Betsy Wellington's Actuarial Career Presentation #1

What is an Actuary?
An Actuary’s job is to calculate expected
Insurance Losses.
 An Actuary also applies mathematical,
analytical, and business skills to help solve
a variety of financial problems.
Most Common Areas
Where Actuaries Work
Insurance Industry
 Casualty Actuaries
-Property (home) and casualty
Insurance and Reinsurance
 Life Actuaries
- Life and annuities
Employee Benefit Industry
– Defined Pension Plans
 Health Actuaries – Health Insurance
 Social Security
 Pension Actuaries
Financial Industry
 Banks,
investing, risk management
Where do Actuaries Work?
Insurance and Reinsurance companies
 Consulting firms
 Government insurance departments
 Colleges and universities
 Banks and investment firms
 Large corporations
 Public accounting firms
 Anywhere else
What do the different Actuarial
specialties do
Casualty – Project expected claims for auto,
homeowners, medical malpractice,
Directors & Offices, General Liability
 Life – Predict Death Rates, use “force of
Mortality” and interest to price products
 Pensions – Make sure pension plans are
properly funded. Interpret Tax Laws to
make sure plans are in compliance.
Typical Casualty
Actuarial Projects
RATEMAKING - Conducting studies of insurance rates,
such as for autos or homes.
RESERVING - Estimating the amount of money to be set
aside for insurance claims that have not been paid.
NEW PRODUCT DEVELOPMENT - Calculating a fair
price for a new insurance product.
Participating in various aspects of corporate planning, such
as mergers and acquisitions.
Forecasting the impact of catastrophes like hurricanes and
Implementing and monitoring investment programs.
Jobs Rated Almanac
Actuaries have one of the top jobs in America, according to
the 1999 Jobs Rated Almanac.
Best Jobs
1. Web Site Manager
2. Actuary
2002 Almanac
Best Jobs
1. Biologist
2. Actuary
Ranking is based on six criteria: Income, Outlook,
Security, Stress, Environment, and Physical Demands.
Jobs Rated Almanac
Income - Starting salaries range from $41,000 to $53,000
Outlook - Low unemployment rate, high rate of growth,
salary increase, and promotion.
Stress - While the exam process is a source of stress, the
overall job satisfaction is high.
Environment - Although actuaries frequently choose to
work longer, the normal work week is about 40 hours.
Offices are generally comfortable and pleasant.
Physical Demands - There may be some travel, but
actuaries spend most of their time working in their home
$$ Salary Information $$
Employers give merit increases to actuaries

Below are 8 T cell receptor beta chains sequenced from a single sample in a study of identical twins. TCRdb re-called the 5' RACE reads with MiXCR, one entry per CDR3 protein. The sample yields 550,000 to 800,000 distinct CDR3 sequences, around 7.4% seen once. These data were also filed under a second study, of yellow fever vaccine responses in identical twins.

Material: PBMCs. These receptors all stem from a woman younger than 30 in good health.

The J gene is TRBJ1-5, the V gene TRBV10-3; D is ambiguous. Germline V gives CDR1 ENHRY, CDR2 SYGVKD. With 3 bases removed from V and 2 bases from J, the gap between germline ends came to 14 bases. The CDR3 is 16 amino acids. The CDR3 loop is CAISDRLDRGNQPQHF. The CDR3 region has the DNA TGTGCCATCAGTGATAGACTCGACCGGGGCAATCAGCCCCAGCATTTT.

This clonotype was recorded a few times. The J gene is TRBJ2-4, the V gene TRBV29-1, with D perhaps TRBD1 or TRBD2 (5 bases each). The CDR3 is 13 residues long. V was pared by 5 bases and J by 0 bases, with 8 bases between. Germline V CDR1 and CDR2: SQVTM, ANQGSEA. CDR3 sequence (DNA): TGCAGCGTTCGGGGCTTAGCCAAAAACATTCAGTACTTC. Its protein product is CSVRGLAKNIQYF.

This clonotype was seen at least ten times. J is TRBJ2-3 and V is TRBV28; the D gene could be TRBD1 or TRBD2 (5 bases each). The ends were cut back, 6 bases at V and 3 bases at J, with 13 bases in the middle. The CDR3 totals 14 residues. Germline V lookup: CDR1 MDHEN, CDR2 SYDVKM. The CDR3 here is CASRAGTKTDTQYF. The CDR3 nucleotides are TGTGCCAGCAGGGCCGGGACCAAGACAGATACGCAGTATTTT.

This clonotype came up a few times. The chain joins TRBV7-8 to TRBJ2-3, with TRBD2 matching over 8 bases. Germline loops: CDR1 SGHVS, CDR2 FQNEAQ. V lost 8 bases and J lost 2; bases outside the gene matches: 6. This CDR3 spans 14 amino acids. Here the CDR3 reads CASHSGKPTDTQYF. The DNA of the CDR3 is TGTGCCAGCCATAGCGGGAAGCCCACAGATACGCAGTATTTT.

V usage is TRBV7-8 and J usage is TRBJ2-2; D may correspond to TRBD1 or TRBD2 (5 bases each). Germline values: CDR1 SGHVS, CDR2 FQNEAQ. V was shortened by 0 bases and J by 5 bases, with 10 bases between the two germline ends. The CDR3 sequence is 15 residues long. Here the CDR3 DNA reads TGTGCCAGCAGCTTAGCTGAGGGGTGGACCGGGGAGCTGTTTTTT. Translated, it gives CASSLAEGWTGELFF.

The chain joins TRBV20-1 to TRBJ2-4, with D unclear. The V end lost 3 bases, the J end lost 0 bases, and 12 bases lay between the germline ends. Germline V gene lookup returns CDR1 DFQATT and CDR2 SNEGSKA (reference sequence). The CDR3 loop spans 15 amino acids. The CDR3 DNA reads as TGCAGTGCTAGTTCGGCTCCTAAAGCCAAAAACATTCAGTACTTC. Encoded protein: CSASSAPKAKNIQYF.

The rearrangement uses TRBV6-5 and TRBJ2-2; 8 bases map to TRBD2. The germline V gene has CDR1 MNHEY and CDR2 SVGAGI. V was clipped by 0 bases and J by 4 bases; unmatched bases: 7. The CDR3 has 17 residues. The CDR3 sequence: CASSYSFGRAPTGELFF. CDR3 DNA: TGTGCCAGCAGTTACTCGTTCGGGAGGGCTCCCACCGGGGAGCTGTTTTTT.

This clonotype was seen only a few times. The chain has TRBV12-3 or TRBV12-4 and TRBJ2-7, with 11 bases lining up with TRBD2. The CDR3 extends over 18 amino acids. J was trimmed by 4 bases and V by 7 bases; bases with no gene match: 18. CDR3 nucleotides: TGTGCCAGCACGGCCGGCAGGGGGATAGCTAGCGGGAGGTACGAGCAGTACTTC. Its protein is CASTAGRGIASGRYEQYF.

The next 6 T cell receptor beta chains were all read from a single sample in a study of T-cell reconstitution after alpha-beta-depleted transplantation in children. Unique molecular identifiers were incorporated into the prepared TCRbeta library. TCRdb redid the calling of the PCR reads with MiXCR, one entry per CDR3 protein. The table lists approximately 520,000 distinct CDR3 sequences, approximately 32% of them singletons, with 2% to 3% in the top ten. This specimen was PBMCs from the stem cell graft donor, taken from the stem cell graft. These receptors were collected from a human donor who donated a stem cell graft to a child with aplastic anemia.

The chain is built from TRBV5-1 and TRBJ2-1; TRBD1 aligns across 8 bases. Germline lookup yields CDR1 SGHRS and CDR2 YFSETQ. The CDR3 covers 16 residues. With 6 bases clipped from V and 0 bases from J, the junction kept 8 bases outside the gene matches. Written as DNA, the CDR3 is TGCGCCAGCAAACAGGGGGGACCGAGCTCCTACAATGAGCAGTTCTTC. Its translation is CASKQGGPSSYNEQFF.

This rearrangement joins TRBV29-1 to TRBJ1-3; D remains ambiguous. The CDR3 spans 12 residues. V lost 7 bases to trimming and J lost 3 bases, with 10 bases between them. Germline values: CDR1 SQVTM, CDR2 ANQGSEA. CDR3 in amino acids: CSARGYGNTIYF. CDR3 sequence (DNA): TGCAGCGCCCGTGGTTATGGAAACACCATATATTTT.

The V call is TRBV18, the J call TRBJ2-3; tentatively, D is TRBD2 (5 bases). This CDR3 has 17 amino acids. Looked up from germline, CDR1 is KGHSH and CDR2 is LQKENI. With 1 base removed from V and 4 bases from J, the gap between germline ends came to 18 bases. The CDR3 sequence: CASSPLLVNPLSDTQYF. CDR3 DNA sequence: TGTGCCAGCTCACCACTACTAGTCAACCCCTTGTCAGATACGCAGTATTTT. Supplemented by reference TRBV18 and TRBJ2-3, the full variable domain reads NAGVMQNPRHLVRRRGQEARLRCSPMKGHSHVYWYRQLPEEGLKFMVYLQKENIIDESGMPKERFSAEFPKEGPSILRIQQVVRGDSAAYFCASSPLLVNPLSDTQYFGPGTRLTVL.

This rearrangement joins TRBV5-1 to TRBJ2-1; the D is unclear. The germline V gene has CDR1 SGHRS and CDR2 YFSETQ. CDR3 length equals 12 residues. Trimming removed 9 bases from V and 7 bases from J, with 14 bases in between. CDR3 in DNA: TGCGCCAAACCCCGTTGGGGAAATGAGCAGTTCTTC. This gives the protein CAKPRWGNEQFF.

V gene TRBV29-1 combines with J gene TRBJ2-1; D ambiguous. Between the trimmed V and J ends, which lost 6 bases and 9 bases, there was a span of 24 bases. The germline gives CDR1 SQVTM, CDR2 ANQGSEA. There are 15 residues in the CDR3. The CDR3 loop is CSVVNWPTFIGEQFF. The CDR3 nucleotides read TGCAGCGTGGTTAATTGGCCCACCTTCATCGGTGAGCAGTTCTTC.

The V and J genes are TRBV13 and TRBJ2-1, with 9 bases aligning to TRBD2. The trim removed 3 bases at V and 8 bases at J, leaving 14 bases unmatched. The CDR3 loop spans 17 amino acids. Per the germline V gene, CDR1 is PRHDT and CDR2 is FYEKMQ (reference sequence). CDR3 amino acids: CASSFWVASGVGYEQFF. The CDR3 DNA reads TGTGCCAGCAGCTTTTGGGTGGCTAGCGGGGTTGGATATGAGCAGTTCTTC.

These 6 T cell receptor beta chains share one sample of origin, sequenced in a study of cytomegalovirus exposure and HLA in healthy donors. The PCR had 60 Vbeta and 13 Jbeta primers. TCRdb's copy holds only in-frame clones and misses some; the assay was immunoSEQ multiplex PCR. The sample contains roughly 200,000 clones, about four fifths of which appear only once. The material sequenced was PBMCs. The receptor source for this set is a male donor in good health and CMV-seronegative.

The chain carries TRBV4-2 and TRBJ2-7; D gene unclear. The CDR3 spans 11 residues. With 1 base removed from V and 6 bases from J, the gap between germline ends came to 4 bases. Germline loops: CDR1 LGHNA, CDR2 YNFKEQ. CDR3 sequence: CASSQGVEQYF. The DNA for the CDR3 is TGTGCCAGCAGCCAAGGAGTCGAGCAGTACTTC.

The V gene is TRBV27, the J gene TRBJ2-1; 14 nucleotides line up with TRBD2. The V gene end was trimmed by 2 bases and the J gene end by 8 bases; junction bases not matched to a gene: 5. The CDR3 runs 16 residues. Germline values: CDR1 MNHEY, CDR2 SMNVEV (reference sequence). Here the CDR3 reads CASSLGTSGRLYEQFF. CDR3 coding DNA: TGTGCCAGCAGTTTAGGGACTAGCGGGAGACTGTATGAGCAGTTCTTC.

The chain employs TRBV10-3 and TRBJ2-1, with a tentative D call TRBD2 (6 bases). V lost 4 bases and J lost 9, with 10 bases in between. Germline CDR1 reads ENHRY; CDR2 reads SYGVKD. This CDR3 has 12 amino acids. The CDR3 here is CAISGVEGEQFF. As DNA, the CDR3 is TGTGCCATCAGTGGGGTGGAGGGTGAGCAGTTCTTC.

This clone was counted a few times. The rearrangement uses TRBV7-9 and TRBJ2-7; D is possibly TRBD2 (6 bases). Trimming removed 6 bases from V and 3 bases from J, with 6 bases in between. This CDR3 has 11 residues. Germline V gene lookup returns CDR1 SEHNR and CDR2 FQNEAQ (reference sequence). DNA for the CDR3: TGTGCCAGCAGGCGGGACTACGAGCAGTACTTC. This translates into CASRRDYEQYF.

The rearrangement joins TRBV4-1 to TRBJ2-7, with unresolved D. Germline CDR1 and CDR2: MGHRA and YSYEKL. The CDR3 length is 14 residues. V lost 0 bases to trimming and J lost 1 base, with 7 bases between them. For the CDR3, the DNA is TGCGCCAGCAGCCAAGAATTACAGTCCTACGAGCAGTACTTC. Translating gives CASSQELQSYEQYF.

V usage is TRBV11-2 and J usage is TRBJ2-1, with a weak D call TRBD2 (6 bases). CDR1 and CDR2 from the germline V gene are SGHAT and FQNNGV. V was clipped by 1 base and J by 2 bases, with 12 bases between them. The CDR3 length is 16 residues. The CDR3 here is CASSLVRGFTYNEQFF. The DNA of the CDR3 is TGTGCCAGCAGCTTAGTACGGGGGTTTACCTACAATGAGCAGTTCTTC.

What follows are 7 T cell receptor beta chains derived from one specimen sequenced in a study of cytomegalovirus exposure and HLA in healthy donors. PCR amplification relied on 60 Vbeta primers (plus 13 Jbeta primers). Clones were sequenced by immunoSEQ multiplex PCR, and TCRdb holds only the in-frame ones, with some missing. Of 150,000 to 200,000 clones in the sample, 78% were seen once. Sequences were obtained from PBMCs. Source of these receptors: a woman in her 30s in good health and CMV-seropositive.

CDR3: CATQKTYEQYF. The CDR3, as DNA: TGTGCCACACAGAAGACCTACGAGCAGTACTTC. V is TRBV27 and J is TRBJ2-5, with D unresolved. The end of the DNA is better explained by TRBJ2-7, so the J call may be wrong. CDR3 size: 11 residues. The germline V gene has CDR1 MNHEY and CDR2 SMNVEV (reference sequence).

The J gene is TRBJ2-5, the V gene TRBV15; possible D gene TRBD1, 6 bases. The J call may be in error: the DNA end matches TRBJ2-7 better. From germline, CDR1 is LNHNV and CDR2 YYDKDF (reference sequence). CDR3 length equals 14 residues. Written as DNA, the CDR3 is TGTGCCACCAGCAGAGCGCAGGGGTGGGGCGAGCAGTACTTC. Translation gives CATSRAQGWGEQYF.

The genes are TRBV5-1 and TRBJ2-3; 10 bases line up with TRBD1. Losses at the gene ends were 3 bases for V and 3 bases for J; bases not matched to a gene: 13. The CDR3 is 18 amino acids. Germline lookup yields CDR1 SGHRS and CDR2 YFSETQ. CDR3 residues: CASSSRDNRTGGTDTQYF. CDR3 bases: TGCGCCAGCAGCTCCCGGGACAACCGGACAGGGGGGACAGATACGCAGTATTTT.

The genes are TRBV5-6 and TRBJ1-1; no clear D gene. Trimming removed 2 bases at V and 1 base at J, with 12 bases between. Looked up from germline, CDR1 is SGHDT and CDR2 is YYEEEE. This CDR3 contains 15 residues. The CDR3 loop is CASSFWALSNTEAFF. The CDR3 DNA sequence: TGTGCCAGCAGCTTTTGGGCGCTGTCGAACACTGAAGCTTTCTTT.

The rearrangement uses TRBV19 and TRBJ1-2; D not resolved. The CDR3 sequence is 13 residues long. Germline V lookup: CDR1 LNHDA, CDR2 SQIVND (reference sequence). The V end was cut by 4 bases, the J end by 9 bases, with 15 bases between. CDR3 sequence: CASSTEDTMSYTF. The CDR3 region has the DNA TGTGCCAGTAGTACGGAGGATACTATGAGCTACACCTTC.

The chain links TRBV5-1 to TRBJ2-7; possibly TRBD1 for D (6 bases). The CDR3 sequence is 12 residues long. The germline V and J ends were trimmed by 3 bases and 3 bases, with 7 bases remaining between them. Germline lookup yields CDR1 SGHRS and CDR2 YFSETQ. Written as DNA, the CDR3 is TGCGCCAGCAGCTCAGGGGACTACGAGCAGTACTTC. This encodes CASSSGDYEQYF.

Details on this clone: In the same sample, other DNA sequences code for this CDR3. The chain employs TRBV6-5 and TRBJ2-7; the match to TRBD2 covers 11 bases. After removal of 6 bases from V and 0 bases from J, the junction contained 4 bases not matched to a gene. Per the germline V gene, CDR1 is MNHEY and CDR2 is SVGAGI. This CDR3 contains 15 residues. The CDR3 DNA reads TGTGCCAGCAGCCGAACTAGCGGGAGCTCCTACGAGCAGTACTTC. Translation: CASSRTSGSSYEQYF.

as they gain experience.
 Employers frequently give increases to
actuaries as they pass examinations. This
can be in form of bonus or percentage raise.
 Some companies also offer cash bonuses,
salary increases and/or promotions for each
professional designation achieved.
$$ Earning Potential
No. of Exams
$41,000 - $53,000
7 - ACAS
$65,000 - $215,000
$95,000 – $360,000+
Compensation may vary significantly according to years
of experience, geographic region, and responsibilities.
Career Outlook for Actuaries
Employment growth for consulting actuaries is expected to
be faster than employment growth of actuaries in insurance
The development of new financial tools like Dynamic
Financial Analysis has increased the demand for actuaries.
The growing ability to model catastrophic risks such as
hurricanes and earthquakes will increase the demand for
The expected growth in new programs in the health
services industry should provide better prospects for
What Skills are Needed
to be an Actuary?
Specialized math knowledge
 Calculus,
Keen analytical, project management and problem
solving skills
Good business sense
 Finance,
statistics, probability
accounting, economics
Solid communication skills (oral & written)
Strong computer skills
Common Sense
2 Types of Actuaries
Business Actuary – Works with
underwriters, brokers, management
 Back Room Actuary – Develops models and
programming for use by the business
actuaries and other management
Computer Skills Needed
Typing and Data Entry
Excel and Lotus Spreadsheets
Visual Basic programming for Excel
Word Processing
Database – SQL
Mainframe programming – not as much but good
to know the logic of computer programming
SAS – at large companies with large databases.
Courses to Take
Statistics and Probability
Management Science – Operations Research
Stochastic Simulation
Visual Basic Programming
Business Law
How to Become an Actuary
Casualty actuaries in the U.S. and Canada achieve
professional status by passing a set of examinations
administered by the Casualty Actuarial Society
Examinations are held twice yearly in the Spring and Fall
at various cities in the United States, Canada, and other
countries around the world.
Completion of Exam Parts 1-7, and attendance of the CAS
Course on Professionalism satisfy requirements as an
Associate of the CAS (ACAS).
Completion of all 9 Exam Parts is required to become a
Fellow of the CAS (FCAS), the highest mark of distinction
a CAS member can achieve.
How to get an Interview
On-Campus Recruiting
 Send Resume to Personnel Departments at
target companies
 Recruiters – Not usual for entry level
 Do internship
 Networking – get to know some actuaries
Advice to Students
Who Want to be Actuaries
Develop disciplined study habits.
Take a well-rounded curriculum.
Sharpen your communication skills.
Take actuarial exams while in school - the
sooner you start, the sooner you will finish.
Currently 9 exams for FCAS designation
Only 30% of students taking an exam will pass
Graded on curve.
Requires 500 to 600 hours of studying to pass
Courses are available but are really just a review
of what you already should have studied.
Average time to pass all exams – 10 years
Where to find more information – Casualty Actuarial Society – Society of Actuaries (life &
health) – American Academy of